Posts 41 Thanks 5 Joined 5 Apr '11 Email user sled wrote: Algorithm which uses a kind of based on public score ‘blending’ may be reproduced only after repeating all original submissions. So, ether original submission should be published or some procedure for their repetition should be defined: One needs 3 weeks to apply 20 submissions with quota = 1 submission/day. I even do not say that reproducing submission without detailed description (= code) almost impossible. It means that “….individuals trained in computer science can replicate the winning results” +”… information on the Website for review and testing by other Entrants” = senseless construction Well, the winning submission is one single submission, and as long as all the inputs are provided, it should not be hard to replicate. By the same token, SQL server express took years and \$ to build. As long as other Entrants can use it, I don't see any difficulty using it for testing. Mark Waddle raised an interesting question and I'd like to hear answer to that question as well. Thank you! #21 / Posted 19 months ago
 Jeremy Howard (Kaggle) Kaggle Admin Posts 166 Thanks 58 Joined 13 Oct '10 Email user Mark Waddle: Yes, it should be in enough detail to allow a skilled person to replicate it. I wouldn't say however that it should be within a week. All the information should be provided, but actually using the information could take longer than that, since there is a lot of work in some of these entries! Edward: All of your requests are appropriate, Note that regarding (1) it is not necessary for the code of models to be published, only the details of their parameters, architecture, etc. John: Yes, the blending technique should also be documented. I'll ask the teams to provide this additional information. Many thanks for all the feedback so far. Thanked by Mark Waddle #22 / Posted 19 months ago
 Rank 4th Posts 24 Thanks 9 Joined 28 Feb '11 Email user Hi John, The paper I referred to for the blending technique is the first reference I could find but is indeed not very useful for implementation. A good description of the technique I used can be found in section 7 of this paper: http://www.netflixprize.com/assets/GrandPrize2009_BPC_BigChaos.pdf. Hope this helps. (The lambda parameter in this paper is the alpha parameter I describe in my paper). #23 / Posted 19 months ago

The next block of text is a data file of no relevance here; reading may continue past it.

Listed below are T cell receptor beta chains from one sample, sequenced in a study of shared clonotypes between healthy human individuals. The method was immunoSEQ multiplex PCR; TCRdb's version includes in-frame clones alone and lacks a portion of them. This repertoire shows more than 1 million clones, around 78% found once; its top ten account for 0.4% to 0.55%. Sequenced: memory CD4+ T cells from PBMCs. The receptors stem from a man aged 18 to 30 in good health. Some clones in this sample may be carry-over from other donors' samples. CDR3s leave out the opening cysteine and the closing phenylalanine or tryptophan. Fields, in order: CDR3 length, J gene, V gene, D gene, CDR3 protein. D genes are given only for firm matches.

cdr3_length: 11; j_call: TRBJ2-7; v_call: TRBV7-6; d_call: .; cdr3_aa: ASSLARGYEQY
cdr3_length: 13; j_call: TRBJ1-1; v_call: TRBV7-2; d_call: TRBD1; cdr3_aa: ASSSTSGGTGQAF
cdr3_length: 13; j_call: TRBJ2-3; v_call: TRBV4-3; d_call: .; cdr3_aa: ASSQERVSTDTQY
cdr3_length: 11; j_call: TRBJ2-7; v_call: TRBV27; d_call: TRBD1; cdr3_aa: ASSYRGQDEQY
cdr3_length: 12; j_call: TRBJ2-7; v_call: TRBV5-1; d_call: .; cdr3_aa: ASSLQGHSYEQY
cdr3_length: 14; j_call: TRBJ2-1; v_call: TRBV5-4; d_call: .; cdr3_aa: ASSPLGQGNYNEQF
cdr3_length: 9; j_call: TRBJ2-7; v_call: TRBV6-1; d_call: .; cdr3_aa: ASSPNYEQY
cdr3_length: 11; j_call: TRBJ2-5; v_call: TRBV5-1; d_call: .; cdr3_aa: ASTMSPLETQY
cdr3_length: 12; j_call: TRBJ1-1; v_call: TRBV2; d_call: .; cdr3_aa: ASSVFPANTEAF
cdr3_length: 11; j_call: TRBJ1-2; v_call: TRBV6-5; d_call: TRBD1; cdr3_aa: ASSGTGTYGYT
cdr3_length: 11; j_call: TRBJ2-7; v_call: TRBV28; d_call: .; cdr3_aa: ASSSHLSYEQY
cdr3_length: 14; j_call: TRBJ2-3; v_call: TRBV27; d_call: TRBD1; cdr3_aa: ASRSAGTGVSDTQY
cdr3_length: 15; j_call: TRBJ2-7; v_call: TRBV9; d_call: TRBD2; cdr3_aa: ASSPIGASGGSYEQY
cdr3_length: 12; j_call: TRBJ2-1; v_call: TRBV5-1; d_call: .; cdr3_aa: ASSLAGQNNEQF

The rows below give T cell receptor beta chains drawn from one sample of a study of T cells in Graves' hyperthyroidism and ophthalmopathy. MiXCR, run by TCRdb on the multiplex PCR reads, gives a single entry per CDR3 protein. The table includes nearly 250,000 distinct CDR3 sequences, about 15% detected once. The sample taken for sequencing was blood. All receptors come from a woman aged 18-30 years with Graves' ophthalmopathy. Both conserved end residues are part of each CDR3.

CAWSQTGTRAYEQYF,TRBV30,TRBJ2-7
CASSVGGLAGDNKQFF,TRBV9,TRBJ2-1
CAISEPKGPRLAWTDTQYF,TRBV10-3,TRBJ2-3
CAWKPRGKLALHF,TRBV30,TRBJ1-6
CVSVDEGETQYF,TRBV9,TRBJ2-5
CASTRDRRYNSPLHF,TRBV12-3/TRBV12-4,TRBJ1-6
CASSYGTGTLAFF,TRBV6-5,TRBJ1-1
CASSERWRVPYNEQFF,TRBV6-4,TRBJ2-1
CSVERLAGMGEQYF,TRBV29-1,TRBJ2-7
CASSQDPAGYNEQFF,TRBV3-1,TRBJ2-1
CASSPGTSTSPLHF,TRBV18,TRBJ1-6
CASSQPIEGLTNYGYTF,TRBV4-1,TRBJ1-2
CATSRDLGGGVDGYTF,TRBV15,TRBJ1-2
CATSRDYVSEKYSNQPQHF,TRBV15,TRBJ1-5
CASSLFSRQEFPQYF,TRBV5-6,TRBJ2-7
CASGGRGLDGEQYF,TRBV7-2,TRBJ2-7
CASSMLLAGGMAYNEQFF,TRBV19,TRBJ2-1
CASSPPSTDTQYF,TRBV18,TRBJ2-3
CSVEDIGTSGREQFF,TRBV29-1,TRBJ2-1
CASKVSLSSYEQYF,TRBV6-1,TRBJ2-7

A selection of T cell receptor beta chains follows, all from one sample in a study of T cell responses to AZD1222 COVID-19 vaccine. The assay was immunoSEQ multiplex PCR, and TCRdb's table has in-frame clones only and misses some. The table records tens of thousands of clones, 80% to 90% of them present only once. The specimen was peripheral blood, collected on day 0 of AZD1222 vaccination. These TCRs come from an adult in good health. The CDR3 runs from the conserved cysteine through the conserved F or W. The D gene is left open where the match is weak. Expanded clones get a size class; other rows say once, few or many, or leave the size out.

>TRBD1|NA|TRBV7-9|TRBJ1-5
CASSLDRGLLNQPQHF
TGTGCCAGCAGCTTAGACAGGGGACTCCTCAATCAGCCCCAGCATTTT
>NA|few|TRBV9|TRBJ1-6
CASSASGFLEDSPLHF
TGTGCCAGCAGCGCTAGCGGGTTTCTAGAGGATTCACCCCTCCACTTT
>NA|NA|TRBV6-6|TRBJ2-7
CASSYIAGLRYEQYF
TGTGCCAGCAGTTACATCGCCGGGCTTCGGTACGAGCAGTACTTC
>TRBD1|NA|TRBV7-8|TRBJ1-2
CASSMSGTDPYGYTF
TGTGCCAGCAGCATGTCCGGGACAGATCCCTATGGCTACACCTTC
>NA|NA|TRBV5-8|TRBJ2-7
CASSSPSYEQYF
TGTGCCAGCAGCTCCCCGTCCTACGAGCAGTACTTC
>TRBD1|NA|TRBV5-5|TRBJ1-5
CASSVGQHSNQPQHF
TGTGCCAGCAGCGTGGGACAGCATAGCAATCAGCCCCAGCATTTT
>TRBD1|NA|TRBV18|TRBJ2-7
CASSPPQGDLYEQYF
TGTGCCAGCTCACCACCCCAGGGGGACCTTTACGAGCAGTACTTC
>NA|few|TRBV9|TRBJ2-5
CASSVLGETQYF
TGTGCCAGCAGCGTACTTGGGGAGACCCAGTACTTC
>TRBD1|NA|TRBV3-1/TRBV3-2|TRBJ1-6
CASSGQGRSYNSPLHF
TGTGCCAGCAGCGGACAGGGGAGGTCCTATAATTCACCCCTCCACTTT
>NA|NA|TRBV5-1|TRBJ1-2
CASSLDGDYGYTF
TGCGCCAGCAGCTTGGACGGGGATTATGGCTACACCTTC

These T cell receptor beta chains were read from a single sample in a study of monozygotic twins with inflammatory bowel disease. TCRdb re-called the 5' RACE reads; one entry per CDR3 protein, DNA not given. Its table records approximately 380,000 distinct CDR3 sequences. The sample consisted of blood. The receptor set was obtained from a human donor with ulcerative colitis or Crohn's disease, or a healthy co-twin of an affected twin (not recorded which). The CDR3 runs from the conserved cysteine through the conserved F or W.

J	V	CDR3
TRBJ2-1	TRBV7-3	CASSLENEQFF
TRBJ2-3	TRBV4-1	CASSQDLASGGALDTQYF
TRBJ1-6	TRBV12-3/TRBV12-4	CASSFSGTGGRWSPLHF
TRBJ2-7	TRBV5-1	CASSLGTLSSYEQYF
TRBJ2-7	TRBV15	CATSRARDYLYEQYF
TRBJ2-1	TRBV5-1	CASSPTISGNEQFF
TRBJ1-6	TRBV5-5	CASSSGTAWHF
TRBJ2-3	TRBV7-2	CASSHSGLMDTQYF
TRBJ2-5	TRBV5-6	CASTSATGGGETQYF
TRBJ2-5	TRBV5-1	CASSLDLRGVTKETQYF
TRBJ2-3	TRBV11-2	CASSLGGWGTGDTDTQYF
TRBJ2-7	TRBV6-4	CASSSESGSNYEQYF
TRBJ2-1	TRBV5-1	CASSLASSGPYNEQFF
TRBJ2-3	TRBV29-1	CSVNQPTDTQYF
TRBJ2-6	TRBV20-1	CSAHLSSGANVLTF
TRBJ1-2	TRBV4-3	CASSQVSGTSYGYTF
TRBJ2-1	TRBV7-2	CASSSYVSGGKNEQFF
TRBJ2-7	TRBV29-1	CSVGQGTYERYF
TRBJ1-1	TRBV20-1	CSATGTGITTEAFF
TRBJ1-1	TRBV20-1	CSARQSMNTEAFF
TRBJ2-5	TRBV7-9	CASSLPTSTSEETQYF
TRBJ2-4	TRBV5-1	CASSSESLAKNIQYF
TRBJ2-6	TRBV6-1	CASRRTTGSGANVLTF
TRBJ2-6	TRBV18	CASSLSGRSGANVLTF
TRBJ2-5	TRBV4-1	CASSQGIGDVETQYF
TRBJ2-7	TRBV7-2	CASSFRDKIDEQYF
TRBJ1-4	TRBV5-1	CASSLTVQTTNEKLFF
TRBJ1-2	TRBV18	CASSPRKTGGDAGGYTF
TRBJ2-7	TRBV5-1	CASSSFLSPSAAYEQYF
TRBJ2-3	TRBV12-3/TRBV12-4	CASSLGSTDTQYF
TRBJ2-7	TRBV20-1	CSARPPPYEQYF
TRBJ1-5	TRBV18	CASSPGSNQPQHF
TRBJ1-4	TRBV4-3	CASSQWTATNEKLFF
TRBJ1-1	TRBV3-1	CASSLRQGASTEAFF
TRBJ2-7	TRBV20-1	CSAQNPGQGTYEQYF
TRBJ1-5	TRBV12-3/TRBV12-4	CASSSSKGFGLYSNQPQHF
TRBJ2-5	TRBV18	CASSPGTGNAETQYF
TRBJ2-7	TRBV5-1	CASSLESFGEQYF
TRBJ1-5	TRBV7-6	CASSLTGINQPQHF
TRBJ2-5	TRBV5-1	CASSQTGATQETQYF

Posts 3 Thanks 1 Joined 5 Apr '11 Email user Congratulations to the winners. It is my understanding of the rules, that the winners of the milestone prices are required to provide their algorithm to their competitors, to allow all us to improve on this milestone results. After reading the 2 papers I'am quite sure that nobody will be able to reproduce the results (just from the papers) Has anyone independently reproduced the milestone results just from the papers?  Market Makers paper goes to great length to describe the (quite obvious) benefits of  blending, but has only a very vague description about the 60 sub models created (and the 20 used). We only learn that there are basically 3 different model techniques (GBM, Forrest Tree and Neural Network) used and that some form of ensemble models are used (how many, which size). It does not describe how the weights for blending were reached. (Telling us, that taking the median of the submodels would reach a top 10 position is nice, but does not fullfill the rule in my eyes). Providing the sample code is definitely helpful, but the code provided is just 1 of the 60 submodels with no blending at all.  Willem Mestrom definitely gives more detail about his models, although the  description (even with the cited Wikipedia article) probably requires knowledge beyond the paper.  Maybe some code (probably all) would help here. I know that revealing the exact algorthms used to reach the milestone price will hurt the leaders (because they losse their advantage as now everybody should be able to produce their score), but this will be the only way, that other participants can improve on this results. #24 / Posted 19 months ago
 Posts 32 Thanks 6 Joined 28 Mar '11 Email user Congratulations to the milestone winners! In addition to Edward's questions above, I have a few requests of my own for clarifications regarding Market Makers’ documentation. Market Makers wrote: Using n-fold cross validation to generate evaluation sets, further capping within these limits could be evaluated to determine if this decreased the error. The “further capping” technique is not explained.  Market Makers wrote: The technique of blending algorithm dependent predictions with algorithm independent predictions  was successful in a previous Kaggle competiton. This seems to hint that the team also used algorithm independent predictions. Which algorithm independent predictions were used? I did not find these described in the documentation. #25 / Posted 19 months ago
 Posts 94 Thanks 25 Joined 8 Apr '11 Email user ruediger wrote: I know that revealing the exact algorthms used to reach the milestone price will hurt the leaders (because they losse their advantage as now everybody should be able to produce their score), but this will be the only way, that other participants can improve on this results. (emphasis added.) Gee, I was thinking that one possible path to success was by conjuring up some ideas on my own that other people WEREN'T doing. Silly, I know. #26 / Posted 19 months ago